Polling Units are central to the electoral process and therefore democracy at large. Voter access to Polling Units is at the very heart of electoral democracy because Polling Units are the basis on which citizens exercise their fundamental rights to vote and to make electoral choices freely. Consequently, Polling Units largely shape citizens’ confidence in the electoral process, the levels of either participation or apathy, as well as security and safety during elections.
Voter access goes beyond the number of Polling Units available to voters. It also entails citing Polling Units in places that are conducive to voting as well as the extent to which the environment of each Polling Unit provides a good voter experience and implementation of the regulations and guidelines of the Commission on Election Day. Over the years, voter access to Polling Units in Nigeria has been declining. For the 2019 General Election, the average number of voters per Polling Unit was about 700 nationally, rising to over 2,000 in the Federal Capital Territory while a specific Polling Unit in Nasarawa State had over 15,000 voters. Furthermore, some Polling Units are located in very difficult places that do not encourage voters to participate in elections, particularly persons living with disability. Others are located in places experiencing conflicts or in places under the control of partisan actors. Moreover, because of inadequate Polling Units, many voters have to travel long distances to their Polling Units on Election Day. All these have contributed to low voter turnout at elections, egregious violation of election regulations and guidelines, violence and insecurity. Crowding at Polling Units also constitute health and safety issues in this period of the global COVID-19 pandemic.
Repeated attempts by the Commission to expand voter access to Polling Units by establishing new ones and relocating some to better sites have not been successful. Consequently, the Commission resorted to stopgap measures such as the creation of “Baby Polling Units”, Voting Points and Voting Point Settlements. All these have not adequately solved the problem and, in fact, in some cases have created new challenges of their own. The inability of the Commission to routinely expand voter access to Polling Units when necessary has been principally due to politicization of the process by sundry interests in the country, especially by propagating unfounded claims and conspiracy theories about the Commission’s intentions. Delays arising from opposition to the establishment of Polling Units have meant that the process comes too close to elections and therefore is impossible to complete. Also, the level of consultation with stakeholders by the Commission may not have been adequate.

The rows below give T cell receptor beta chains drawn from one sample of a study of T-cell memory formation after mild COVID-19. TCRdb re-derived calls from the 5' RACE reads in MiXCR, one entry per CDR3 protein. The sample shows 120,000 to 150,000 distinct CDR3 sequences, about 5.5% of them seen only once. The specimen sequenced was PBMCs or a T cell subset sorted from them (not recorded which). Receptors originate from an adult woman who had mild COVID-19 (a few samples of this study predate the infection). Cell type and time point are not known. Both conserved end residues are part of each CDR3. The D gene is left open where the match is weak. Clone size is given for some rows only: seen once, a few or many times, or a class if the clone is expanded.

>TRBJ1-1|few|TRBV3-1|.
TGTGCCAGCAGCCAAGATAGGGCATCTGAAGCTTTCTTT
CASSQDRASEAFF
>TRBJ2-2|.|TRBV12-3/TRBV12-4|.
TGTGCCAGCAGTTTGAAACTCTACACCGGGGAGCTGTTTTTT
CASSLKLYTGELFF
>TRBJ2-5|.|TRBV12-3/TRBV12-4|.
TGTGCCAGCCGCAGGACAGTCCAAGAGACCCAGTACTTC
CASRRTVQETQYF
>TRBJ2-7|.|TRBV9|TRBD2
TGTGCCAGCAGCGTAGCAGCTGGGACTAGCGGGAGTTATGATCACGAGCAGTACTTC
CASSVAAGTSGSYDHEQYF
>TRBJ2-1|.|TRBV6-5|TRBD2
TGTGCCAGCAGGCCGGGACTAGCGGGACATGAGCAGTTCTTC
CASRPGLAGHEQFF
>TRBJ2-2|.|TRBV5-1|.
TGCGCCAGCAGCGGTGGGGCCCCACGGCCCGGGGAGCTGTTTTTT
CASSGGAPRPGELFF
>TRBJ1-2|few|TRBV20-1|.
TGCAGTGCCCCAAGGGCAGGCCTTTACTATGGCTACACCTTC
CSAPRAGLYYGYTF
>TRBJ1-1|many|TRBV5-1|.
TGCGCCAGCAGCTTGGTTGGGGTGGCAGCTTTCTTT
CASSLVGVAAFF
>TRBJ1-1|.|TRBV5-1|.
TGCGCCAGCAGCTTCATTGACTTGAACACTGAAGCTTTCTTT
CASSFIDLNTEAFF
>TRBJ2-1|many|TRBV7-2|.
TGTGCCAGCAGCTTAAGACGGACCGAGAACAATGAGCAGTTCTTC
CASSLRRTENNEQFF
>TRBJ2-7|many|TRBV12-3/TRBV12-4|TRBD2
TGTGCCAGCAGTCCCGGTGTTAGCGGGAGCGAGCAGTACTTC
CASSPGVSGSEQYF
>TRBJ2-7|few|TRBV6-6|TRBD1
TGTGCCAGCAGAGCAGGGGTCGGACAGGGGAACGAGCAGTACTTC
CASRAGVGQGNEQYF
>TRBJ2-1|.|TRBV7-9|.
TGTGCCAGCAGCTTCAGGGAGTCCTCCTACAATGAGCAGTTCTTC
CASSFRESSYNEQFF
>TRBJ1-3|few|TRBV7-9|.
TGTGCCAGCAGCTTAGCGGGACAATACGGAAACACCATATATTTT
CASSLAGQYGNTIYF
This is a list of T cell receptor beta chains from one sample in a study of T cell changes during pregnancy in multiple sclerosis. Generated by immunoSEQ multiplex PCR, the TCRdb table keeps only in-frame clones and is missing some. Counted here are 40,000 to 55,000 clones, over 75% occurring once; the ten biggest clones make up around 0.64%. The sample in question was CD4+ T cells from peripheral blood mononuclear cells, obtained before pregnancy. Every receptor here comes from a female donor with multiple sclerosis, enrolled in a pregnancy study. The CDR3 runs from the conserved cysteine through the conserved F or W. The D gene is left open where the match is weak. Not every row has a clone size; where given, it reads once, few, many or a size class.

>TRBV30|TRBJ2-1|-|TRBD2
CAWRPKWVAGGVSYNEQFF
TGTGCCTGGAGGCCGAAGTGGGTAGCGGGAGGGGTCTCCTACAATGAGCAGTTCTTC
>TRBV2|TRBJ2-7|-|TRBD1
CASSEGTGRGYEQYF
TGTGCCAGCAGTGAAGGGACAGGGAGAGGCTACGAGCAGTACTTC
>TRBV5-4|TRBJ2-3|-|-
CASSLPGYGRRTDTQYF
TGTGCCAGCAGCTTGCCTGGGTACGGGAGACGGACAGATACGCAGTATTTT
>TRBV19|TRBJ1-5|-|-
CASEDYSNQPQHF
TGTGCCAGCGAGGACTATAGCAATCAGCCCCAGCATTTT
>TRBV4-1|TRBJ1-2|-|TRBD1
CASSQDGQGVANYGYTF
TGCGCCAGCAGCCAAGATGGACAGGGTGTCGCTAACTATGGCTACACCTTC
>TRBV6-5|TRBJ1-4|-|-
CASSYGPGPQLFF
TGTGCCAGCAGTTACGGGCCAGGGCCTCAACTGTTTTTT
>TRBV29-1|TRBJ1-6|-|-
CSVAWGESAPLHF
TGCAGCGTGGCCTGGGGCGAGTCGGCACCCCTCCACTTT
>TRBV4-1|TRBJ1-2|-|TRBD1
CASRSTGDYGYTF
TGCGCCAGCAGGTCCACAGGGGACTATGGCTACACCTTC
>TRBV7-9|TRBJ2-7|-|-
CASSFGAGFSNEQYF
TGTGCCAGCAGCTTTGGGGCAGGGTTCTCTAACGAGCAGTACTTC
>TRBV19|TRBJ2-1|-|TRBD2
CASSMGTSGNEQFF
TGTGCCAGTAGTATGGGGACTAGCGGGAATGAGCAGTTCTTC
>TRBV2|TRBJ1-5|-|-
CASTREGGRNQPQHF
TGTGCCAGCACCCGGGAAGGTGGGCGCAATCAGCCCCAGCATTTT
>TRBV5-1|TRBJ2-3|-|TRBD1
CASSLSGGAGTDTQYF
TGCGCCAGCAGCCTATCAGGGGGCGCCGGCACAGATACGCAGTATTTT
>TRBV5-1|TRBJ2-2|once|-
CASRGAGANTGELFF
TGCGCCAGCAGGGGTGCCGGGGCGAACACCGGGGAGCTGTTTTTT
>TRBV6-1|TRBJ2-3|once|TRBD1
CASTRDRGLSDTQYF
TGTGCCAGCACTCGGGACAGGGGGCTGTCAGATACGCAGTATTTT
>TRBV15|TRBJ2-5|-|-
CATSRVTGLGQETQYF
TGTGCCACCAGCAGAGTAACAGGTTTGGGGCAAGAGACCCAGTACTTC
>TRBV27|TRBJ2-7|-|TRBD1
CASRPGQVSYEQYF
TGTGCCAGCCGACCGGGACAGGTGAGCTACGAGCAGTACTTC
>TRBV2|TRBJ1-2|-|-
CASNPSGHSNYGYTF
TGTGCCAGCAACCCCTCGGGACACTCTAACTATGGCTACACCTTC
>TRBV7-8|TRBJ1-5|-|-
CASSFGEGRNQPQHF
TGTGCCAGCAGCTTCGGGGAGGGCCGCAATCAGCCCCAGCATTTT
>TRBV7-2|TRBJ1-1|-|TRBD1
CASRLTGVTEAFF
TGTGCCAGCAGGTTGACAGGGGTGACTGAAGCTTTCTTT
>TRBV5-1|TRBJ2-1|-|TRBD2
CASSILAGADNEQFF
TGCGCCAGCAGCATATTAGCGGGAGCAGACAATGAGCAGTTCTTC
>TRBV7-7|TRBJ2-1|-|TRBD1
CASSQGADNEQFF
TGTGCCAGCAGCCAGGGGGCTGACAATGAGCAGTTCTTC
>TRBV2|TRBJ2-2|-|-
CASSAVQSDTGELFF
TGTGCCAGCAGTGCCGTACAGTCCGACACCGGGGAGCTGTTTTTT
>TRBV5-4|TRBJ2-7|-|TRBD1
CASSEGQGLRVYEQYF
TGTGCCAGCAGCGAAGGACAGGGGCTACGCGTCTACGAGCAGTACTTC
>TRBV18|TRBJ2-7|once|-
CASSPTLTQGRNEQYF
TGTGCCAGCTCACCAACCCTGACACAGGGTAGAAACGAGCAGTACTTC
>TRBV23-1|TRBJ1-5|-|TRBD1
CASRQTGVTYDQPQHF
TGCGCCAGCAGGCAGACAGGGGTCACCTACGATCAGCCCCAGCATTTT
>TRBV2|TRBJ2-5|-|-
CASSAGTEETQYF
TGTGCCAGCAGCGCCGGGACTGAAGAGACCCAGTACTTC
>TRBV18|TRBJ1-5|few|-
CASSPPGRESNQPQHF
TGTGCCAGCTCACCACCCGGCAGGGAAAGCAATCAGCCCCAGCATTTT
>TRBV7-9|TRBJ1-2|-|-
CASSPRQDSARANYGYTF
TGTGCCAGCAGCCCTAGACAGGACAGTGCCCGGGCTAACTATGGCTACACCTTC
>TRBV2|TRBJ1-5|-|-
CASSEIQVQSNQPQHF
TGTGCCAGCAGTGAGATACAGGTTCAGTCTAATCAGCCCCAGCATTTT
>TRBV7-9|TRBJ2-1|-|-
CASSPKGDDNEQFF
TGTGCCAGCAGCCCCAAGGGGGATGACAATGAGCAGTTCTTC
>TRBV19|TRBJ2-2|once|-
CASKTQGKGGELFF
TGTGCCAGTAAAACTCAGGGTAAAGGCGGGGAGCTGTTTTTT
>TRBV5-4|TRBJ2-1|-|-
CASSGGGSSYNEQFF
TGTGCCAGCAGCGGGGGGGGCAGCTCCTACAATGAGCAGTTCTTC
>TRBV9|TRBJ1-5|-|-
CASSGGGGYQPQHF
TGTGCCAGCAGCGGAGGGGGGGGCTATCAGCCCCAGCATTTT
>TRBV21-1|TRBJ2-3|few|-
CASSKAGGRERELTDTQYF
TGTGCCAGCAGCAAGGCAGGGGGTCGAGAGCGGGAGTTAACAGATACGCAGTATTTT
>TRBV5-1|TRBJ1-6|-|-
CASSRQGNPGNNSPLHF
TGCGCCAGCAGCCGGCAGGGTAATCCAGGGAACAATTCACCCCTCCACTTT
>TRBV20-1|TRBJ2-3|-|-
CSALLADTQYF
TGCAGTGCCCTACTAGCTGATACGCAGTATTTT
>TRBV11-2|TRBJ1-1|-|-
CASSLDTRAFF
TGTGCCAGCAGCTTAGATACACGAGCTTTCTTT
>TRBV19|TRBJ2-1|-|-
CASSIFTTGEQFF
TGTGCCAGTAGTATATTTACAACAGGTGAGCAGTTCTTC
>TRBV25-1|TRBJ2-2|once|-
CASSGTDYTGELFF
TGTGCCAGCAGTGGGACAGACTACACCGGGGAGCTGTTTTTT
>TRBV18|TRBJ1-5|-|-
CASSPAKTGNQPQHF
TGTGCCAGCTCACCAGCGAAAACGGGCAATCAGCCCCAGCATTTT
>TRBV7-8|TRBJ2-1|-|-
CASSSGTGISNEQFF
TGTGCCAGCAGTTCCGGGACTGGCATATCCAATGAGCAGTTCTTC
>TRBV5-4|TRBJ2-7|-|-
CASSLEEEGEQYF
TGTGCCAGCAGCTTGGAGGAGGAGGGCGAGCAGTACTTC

As the Commission enters a new electoral cycle (2019-2023), with some major upcoming activities such as the Continuous Voter Registration (CVR) and several off-cycle elections which will culminate in the 2023 general election, it decided to embark early enough on a major programme of engagement with stakeholders on expanding voter access to Polling Units ahead of the activities in the electoral calendar.
Therefore, this Discussion Paper is the Commission’s framework for the planned engagement. Among other things, it presents the Commission’s concerns about the worsening challenge of voter access to Polling Units, provides a historical background to this challenge, outlines some indicative issues to be addressed by the engagements and provides the Commission’s thinking on how to solve the challenge of declining voter access to Polling Units in Nigeria.
As a Commission, we do not take the important contributions of stakeholders to the electoral process for granted. These engagements and this Discussion Paper are indeed a continuation of the commitment of the Commission to always listen to stakeholders and to do our best to carry them along in all cardinal issues of election management in Nigeria. Accordingly, this document should be seen not as an end in itself but as a means to an end for open, genuine and fruitful engagement with stakeholders in the electoral process.
I look forward to both the engagements with stakeholders and to rejoinders to this Discussion Paper in the best interest of our electoral process.
Professor Mahmood Yakubu
Abuja, 26th January 2021